I'm a big fan of linguistic relativity and its promise that there are as many ways of seeing as there are languages, and its encouragement to seek understanding rather than truth.[3] Since I have no historical or ethnographic information, I can only speculate, using gross stereotypes, at how the Mountain Shoshone saw this glacier when they built the stone trail over the pass. Out of an unwillingness to give my uninformed stereotypes any weight, I won't pursue this line of thought. Meier, who called it “F-3,” probably perceived it in purely physical categories (size, shape, area, dynamics). It is easy to surmise how rebellious climbers who call it “Ellingwood” perceive it, as an avoidable snow field that sits east of a highly-recommended classic of rock climbing. And for me, I think of “Harrower” as "let it not be harrowing." It is the first of many glaciers I will view and photograph, thank and mourn.

At the top of the pass, now engaged in finding the exact position from which Meier photographed the glacier, I discover that this is hard. Maybe a harder problem than I have the time, energy or technology to solve. Hard to compare what is in front of me to the low-resolution image on paper I have in hand. Even harder to compare the image in hand to the small display image on the back of my camera. But with enough trial and error, finding correspondences from Meier's image to what I’m seeing through the viewfinder, I hope I can come close.[4]

Once back home and working in the digital darkroom I see that one of my photos is close enough to Meier's original so that it is painfully clear that Harrower glacier has not fared well over the last seventy years. Notice the amount of rock poking through the snow in the right photo that is snow covered in the left photo. And looking at the bottom of the continuous snow, it has receded significantly upward in the right photo.

Harrower Glacier, Mark F. Meier's 1950 photograph is L, Sherline's 2020 photograph is R.


But I want to go deeper into what these two photos show, and so I request the assistance of Neil Humphrey, professor of glaciology and geomorphology in the Department of Geology and Geophysics at the University of Wyoming. He provided this initial assessment: “The glacier was just hanging on in Mark’s pic, with lots of signs of previous advances and retreats, but probably on the verge of major retreating.

Harrower Glacier, Mark F. Meier, 1950 (digitally enhanced to bring out detail)


Humphrey continues: "In your pic, the glacier has retreated to the last of its quasi-stable positions.. it may survive for a while, or may completely disappear. . that would need more work, although from your pic it looks like it will last for quite awhile.” The language of “hanging on,” “retreat,” “survive,” suggests a battle, a glacier fighting against a climate we've made too warm. The glacier retreats in the face of the overwhelming energy of the enemy, moves to ground more easily defended, is overwhelmed, retreats again to still more defensible ground, but eventually it has no more ground to defend, and it turns into a disorganized route, or in the case of a glacier, patches of snow and ice that no longer flow together.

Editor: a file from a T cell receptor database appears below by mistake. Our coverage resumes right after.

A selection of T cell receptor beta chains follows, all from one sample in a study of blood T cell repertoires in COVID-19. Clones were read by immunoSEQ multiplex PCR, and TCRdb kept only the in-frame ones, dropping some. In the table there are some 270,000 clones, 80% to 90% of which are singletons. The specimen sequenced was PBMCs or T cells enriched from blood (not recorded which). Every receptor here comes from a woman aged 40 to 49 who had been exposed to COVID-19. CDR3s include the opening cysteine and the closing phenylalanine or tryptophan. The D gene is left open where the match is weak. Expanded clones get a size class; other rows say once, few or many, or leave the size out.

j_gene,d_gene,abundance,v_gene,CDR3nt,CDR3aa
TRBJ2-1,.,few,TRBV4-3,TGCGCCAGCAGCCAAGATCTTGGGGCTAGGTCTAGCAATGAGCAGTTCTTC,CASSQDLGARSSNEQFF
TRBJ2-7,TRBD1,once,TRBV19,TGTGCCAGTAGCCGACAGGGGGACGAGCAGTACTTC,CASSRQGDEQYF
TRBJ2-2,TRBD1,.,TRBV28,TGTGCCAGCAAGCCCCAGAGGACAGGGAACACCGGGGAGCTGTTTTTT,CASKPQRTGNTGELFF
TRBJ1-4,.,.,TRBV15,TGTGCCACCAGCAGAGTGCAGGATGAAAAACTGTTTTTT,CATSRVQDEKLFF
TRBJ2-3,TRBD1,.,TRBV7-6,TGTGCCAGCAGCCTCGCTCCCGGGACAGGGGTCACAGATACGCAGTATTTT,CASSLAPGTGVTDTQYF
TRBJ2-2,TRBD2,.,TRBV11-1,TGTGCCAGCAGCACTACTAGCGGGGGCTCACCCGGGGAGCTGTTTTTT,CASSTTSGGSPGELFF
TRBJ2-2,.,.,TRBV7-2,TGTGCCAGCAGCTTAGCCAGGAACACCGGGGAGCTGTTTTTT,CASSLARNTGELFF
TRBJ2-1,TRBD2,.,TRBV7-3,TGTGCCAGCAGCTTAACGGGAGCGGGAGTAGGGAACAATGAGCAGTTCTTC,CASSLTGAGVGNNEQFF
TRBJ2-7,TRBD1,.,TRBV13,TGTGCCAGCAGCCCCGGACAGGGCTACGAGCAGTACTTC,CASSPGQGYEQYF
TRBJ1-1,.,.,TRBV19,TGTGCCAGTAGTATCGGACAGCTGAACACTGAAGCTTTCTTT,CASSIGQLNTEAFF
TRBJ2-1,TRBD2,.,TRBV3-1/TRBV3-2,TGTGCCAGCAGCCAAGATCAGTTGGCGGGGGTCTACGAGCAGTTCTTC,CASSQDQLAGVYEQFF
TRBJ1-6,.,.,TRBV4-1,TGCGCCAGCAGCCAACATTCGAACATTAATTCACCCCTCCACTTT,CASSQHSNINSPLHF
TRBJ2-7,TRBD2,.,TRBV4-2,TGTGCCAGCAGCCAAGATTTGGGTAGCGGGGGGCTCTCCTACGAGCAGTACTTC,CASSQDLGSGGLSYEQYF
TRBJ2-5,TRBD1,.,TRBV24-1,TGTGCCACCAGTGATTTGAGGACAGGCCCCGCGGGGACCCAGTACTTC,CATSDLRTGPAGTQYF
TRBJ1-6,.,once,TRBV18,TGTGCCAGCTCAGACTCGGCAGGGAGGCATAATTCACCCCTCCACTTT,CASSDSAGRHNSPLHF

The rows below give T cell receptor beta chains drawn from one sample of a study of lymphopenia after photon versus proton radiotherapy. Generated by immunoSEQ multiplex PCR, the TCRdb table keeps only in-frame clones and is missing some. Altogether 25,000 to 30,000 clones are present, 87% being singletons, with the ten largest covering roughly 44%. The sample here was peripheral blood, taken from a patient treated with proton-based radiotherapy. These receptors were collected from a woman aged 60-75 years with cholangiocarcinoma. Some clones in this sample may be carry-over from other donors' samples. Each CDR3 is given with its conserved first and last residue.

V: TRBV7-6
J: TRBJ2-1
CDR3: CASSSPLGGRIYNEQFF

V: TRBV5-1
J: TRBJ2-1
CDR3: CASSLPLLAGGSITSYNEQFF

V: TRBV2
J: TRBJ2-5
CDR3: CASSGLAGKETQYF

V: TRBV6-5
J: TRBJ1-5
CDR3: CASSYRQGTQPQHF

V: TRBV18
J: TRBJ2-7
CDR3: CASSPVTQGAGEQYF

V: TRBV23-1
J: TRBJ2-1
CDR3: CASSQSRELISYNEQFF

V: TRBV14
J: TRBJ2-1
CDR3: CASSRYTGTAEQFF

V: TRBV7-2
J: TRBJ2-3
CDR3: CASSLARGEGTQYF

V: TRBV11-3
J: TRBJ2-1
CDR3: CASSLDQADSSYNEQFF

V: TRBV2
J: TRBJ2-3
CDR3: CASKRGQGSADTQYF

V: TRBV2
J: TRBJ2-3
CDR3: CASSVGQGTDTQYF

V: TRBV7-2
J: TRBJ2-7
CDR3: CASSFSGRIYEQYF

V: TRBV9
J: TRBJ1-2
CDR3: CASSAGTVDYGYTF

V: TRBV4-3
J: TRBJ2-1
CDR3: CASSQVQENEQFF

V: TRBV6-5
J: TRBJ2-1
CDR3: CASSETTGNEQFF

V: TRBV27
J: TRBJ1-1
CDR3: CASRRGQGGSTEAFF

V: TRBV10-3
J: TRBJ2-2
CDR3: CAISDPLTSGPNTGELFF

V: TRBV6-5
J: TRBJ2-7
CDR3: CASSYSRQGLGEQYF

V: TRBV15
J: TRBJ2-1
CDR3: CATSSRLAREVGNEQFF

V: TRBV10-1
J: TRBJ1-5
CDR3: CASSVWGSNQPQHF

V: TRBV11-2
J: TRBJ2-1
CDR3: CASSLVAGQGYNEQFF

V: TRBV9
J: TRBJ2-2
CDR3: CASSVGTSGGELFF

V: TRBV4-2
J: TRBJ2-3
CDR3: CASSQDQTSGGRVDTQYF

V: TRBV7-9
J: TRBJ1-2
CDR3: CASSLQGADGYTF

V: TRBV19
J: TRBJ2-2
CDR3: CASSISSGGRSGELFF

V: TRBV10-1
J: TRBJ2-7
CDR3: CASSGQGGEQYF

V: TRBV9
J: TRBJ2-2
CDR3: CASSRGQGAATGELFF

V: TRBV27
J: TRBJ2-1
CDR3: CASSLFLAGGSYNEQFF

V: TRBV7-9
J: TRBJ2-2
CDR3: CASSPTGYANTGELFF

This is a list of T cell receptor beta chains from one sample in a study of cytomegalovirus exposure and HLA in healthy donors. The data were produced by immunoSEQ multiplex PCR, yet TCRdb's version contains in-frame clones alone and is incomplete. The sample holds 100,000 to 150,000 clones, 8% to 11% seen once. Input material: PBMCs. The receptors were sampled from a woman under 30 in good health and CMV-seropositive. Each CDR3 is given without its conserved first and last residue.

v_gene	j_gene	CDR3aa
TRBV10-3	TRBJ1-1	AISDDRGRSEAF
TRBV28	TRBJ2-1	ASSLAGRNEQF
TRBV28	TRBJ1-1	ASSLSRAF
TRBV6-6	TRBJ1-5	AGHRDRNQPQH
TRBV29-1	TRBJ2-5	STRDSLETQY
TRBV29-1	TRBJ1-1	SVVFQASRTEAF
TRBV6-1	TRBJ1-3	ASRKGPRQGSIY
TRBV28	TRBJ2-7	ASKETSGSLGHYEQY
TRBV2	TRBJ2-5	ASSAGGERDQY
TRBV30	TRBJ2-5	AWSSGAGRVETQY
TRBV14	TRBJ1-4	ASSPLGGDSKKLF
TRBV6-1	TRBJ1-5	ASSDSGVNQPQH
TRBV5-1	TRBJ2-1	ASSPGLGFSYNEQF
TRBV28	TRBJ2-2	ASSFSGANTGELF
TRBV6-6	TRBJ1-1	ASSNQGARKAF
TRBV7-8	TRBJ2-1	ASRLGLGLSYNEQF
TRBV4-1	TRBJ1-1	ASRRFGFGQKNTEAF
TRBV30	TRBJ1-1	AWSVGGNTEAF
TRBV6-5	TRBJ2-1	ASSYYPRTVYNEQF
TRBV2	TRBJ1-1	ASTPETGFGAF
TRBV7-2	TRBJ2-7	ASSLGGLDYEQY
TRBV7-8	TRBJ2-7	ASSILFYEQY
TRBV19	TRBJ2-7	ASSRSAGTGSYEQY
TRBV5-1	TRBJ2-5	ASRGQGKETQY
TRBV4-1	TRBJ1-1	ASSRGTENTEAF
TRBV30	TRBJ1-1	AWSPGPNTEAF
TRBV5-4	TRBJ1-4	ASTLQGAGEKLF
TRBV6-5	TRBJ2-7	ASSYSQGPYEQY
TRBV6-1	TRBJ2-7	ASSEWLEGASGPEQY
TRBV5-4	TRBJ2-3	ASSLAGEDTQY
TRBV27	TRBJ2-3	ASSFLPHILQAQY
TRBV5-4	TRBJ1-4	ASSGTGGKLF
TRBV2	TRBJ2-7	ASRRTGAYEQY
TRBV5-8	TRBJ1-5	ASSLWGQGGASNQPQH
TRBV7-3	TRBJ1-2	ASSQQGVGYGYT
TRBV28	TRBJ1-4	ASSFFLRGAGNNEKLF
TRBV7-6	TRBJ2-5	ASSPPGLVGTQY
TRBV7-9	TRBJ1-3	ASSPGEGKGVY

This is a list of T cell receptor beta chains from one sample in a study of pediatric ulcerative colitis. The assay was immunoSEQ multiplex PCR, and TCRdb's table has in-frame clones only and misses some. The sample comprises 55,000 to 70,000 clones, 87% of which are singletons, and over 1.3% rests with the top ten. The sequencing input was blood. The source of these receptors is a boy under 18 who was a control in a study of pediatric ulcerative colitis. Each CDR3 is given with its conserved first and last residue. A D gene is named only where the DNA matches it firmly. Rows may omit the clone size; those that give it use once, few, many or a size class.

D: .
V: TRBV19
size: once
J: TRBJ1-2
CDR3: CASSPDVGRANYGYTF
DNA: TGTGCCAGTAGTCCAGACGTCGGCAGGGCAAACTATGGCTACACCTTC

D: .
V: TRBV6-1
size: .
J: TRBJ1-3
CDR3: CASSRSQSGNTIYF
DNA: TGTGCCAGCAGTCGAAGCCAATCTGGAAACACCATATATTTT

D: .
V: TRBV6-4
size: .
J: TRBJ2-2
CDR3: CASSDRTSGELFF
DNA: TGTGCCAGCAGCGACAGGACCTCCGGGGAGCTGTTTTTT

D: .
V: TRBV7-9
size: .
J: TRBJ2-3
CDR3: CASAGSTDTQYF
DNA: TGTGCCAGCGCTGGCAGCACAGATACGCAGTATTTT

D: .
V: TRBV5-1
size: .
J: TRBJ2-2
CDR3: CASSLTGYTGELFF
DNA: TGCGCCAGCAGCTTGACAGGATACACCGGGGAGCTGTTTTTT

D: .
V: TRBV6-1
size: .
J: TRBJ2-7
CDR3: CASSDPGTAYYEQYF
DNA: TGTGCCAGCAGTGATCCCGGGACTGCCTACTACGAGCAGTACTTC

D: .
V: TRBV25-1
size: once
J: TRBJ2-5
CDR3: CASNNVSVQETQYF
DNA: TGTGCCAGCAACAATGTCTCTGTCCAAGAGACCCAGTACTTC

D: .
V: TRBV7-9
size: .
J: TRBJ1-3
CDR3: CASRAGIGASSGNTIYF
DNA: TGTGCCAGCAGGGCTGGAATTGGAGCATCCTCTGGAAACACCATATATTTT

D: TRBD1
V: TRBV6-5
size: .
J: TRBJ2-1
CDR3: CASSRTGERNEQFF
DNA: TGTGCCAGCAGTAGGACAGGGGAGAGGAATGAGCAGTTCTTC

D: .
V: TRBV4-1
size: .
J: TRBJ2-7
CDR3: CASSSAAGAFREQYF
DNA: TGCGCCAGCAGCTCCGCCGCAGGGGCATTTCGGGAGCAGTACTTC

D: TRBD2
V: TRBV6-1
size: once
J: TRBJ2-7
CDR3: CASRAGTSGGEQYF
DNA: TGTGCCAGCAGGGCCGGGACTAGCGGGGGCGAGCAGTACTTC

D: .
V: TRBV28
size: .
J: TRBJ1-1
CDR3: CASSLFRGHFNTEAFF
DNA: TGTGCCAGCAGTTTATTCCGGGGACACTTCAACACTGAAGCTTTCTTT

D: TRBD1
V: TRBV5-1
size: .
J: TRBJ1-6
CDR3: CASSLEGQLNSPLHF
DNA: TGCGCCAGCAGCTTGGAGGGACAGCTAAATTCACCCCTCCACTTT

When queried about whether this retreat is due to human caused climate change, Humphrey added a follow-up comment. It wasn't what I expected. Instead, as a non-glaciologist, it completely confused me, and completely upended my thinking about not only Harrower but about the impact of our climate change: “the retreat of this glacier is ‘probably’ only slightly due to the current round of climate change. . . because this glacier “was basically dead even in Mark’s pic.” A dead glacier, he later clarified, is one that has lost so much ice that it no longer has glacier motion. It no longer slides over its base, no longer flows. A dead glacier has become what it was before, a “snow field.” A snow field is simply a permanent wide expanse of snow, where "permanent" means last more than a few years. What makes a snow field permanent is that the input of new snow is in equilibrium with the output of lost snow. Not all snow fields are dead glaciers, but all dead glaciers are snow fields. In this case, the snow field is the corpse of the once living glacier.

Upon first reading Humphrey's follow-up email it shocks me. It contradicts the assumption animating my entire project, that anthropogenic climate change is killing these glaciers, and that I'm a grunt in the war to get our society to respond to climate change with the urgency it demands, in my case by trying to turn these vanishing glaciers into a poster child. Because of the enormity of the challenge the glaciology poses to my thinking and project, it worth stepping back to further develop and reflect on the science behind Harrower's recession.